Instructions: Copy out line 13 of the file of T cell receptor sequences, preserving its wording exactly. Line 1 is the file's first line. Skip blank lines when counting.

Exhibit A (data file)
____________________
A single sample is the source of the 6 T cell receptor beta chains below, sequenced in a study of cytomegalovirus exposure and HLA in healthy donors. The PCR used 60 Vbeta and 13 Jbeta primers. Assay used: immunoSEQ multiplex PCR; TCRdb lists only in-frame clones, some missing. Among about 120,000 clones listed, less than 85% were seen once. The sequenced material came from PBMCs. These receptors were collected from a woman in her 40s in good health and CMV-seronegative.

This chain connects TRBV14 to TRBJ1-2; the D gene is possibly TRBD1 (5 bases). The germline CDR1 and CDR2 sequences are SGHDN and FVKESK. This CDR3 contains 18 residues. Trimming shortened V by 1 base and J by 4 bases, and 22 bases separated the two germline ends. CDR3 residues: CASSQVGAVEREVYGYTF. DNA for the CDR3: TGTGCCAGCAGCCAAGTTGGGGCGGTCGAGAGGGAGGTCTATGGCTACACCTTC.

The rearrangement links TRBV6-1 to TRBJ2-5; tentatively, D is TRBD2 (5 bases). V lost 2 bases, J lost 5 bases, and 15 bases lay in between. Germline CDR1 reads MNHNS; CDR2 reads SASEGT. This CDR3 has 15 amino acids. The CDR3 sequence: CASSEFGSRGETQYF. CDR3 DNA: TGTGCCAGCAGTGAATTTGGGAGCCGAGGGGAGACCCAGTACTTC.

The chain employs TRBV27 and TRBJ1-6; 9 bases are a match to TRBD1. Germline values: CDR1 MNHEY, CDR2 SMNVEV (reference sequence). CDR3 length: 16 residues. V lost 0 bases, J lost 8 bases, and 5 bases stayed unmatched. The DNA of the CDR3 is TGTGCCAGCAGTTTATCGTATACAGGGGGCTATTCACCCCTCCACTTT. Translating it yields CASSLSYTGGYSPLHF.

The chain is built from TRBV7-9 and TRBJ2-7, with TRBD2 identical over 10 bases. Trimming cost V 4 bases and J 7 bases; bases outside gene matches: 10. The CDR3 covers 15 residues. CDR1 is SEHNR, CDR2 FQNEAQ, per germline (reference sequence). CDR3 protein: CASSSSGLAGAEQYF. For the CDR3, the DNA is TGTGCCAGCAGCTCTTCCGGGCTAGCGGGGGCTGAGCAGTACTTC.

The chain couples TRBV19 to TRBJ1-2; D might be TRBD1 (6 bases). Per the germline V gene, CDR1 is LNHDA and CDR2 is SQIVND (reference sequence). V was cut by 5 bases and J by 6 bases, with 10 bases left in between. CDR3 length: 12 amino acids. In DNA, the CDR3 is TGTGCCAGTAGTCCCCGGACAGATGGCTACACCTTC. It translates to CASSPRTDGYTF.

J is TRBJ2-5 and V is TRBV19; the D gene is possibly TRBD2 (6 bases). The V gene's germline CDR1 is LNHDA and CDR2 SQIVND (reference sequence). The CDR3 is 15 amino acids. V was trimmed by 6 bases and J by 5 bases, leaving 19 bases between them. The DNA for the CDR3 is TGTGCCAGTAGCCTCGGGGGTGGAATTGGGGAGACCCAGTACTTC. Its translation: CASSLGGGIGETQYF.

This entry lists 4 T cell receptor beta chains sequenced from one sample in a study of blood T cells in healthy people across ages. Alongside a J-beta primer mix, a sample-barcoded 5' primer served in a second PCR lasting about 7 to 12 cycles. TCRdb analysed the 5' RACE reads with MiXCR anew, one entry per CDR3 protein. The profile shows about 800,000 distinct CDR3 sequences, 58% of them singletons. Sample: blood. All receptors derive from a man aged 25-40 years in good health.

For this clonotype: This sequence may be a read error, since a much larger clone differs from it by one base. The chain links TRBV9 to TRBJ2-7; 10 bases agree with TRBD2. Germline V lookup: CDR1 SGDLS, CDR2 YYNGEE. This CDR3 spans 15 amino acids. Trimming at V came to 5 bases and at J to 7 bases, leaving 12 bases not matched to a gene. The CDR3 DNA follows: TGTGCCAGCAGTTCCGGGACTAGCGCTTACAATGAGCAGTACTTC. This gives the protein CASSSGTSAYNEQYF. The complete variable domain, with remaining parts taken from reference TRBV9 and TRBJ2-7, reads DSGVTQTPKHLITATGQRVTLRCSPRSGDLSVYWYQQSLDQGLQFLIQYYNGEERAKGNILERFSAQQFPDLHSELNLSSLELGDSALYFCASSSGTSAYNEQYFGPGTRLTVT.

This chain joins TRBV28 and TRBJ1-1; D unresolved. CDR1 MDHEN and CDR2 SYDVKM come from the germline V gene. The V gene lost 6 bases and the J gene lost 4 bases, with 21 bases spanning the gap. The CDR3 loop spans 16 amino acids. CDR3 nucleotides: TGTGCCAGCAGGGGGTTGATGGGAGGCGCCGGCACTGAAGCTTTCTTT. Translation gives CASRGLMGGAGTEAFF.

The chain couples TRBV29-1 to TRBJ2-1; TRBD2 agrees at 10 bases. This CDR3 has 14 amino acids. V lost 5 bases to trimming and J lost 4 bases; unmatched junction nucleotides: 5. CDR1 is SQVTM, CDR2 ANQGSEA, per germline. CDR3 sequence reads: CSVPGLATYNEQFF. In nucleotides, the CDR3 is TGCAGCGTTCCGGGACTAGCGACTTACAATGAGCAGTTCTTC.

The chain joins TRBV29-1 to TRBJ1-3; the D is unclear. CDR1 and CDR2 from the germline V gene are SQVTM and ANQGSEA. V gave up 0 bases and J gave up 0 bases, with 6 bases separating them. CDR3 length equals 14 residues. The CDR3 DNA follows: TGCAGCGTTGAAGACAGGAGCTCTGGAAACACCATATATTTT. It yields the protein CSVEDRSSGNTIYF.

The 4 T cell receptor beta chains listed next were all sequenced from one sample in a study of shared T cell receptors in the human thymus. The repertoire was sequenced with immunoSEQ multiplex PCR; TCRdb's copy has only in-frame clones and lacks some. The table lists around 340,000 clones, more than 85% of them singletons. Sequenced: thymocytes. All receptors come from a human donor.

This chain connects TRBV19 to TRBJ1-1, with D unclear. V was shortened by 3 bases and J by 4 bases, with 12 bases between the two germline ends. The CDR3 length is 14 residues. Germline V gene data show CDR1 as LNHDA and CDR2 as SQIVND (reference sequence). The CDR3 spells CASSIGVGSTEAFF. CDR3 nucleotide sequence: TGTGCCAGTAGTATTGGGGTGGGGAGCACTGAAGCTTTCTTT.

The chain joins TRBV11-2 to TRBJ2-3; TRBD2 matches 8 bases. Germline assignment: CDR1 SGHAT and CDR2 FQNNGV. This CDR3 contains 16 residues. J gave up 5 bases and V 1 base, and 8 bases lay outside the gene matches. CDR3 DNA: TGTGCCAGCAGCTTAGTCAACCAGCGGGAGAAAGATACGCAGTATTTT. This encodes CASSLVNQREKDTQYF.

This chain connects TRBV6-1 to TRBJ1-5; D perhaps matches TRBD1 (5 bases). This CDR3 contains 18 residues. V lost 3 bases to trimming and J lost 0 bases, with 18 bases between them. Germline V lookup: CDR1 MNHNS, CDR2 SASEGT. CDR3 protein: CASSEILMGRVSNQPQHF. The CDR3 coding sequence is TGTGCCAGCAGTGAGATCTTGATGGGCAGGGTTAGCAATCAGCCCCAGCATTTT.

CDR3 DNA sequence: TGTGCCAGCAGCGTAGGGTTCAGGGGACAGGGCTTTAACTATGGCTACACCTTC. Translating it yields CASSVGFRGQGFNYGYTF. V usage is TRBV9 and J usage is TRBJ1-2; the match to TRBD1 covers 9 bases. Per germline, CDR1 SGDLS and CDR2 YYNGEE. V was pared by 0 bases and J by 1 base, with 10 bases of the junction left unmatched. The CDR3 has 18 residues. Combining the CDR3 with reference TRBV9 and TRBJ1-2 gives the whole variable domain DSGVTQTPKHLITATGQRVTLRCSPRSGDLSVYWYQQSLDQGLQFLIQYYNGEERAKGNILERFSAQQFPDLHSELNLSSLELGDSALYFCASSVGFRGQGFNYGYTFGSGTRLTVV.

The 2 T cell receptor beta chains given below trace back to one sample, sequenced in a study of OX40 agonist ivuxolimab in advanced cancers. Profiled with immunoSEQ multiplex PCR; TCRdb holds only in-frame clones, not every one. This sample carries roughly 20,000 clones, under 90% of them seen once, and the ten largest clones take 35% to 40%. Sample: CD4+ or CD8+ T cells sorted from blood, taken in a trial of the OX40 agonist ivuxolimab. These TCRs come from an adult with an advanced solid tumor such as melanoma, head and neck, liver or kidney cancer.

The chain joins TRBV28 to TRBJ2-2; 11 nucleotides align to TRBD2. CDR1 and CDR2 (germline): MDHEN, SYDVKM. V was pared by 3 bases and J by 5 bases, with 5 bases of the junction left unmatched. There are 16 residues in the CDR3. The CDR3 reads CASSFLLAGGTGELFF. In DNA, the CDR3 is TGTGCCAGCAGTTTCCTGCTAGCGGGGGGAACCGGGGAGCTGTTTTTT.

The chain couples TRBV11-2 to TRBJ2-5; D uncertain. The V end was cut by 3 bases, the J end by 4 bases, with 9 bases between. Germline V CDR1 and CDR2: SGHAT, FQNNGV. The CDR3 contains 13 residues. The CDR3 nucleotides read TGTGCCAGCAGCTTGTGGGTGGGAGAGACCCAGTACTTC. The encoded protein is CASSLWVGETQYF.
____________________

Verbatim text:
The 4 T cell receptor beta chains listed next were all sequenced from one sample in a study of shared T cell receptors in the human thymus. The repertoire was sequenced with immunoSEQ multiplex PCR; TCRdb's copy has only in-frame clones and lacks some. The table lists around 340,000 clones, more than 85% of them singletons. Sequenced: thymocytes. All receptors come from a human donor.